Indeed if laughing provides a refreshing break from the hard realities of life, crying looks like wallowing in our own muddy tracks on the unpaved and unwashed side is the street of life.

The human capacity to view reality in an agreed-upon way regardless and even in spite of all evidence to the contrary must have an important role in the survival of the species. This ability to ignore the evidence of our own experience because the group views it otherwise is quite uncanny. We do it all the time and resolutely refuse to see it.

We need an expert. Who shall we ask? More importantly what? But back to the main topic, what are the benefits of crying? We find they are almost one for one those same benefits we realize from a good belly laugh, just more so. Yes, that’s right, more so. More endorphins, more serotonin, faster recovery. It’s laughter taken up a level.

They say the definition of a fault is too much of an otherwise good thing. Someone who has the so-called “gift of gab” runs the risk of being criticized for talking too much; the assertive risk-taker may be accused of grand-standing or pushing their weight around. Just think of any strength and turn it over. It’s like flipping a coin.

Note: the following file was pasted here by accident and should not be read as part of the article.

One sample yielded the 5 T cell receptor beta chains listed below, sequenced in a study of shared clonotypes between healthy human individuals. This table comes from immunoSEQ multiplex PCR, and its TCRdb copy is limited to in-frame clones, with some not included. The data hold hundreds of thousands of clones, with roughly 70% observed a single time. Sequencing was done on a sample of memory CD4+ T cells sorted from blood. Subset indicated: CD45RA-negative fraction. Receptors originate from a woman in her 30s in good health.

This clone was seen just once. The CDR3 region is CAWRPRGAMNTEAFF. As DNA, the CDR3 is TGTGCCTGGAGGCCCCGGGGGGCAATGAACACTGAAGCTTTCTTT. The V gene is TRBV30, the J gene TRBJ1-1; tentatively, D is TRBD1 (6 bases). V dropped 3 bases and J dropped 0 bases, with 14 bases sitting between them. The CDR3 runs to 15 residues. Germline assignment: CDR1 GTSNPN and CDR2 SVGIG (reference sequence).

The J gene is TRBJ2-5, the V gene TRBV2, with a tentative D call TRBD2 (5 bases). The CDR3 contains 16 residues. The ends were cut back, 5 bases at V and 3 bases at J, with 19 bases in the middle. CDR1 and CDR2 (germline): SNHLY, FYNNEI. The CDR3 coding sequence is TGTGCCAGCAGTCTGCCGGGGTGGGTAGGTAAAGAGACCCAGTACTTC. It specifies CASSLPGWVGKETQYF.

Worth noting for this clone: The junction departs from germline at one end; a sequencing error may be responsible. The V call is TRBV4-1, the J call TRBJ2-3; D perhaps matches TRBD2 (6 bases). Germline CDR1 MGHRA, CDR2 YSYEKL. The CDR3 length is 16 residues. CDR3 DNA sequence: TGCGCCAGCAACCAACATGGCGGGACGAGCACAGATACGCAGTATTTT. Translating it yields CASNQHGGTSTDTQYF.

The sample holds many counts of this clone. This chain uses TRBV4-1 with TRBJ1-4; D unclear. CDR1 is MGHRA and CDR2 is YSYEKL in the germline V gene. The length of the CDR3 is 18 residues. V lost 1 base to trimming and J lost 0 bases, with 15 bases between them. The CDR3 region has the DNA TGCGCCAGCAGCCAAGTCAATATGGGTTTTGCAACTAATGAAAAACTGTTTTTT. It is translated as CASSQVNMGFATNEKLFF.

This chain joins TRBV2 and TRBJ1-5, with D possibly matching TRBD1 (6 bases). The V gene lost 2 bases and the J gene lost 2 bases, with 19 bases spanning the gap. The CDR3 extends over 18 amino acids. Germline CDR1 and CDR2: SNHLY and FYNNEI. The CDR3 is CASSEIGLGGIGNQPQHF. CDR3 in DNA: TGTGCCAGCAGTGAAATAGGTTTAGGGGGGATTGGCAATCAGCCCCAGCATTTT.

When I am moved, I generally cry. I cry tears of joy, tears of sorrow, tears of compassion and happy tears. It turns out there are lots of times when I cry, but it wasn’t always this way.

From the age of seven until sometime in my late 40’s I wasn’t able to cry. During those years, the occasions when I did cry were few and far far between. This was a mechanism of survival of course. I was quite sure crying would be the end of me, bringing if not my physical demise then certainly my psychic one.

My father taught me the essential truths about crying at an early age. He underlined his most important points with black and blue marks. And for 10 years while I was growing up I refused to cry and he was determined to make me. Here’s Pop’s list: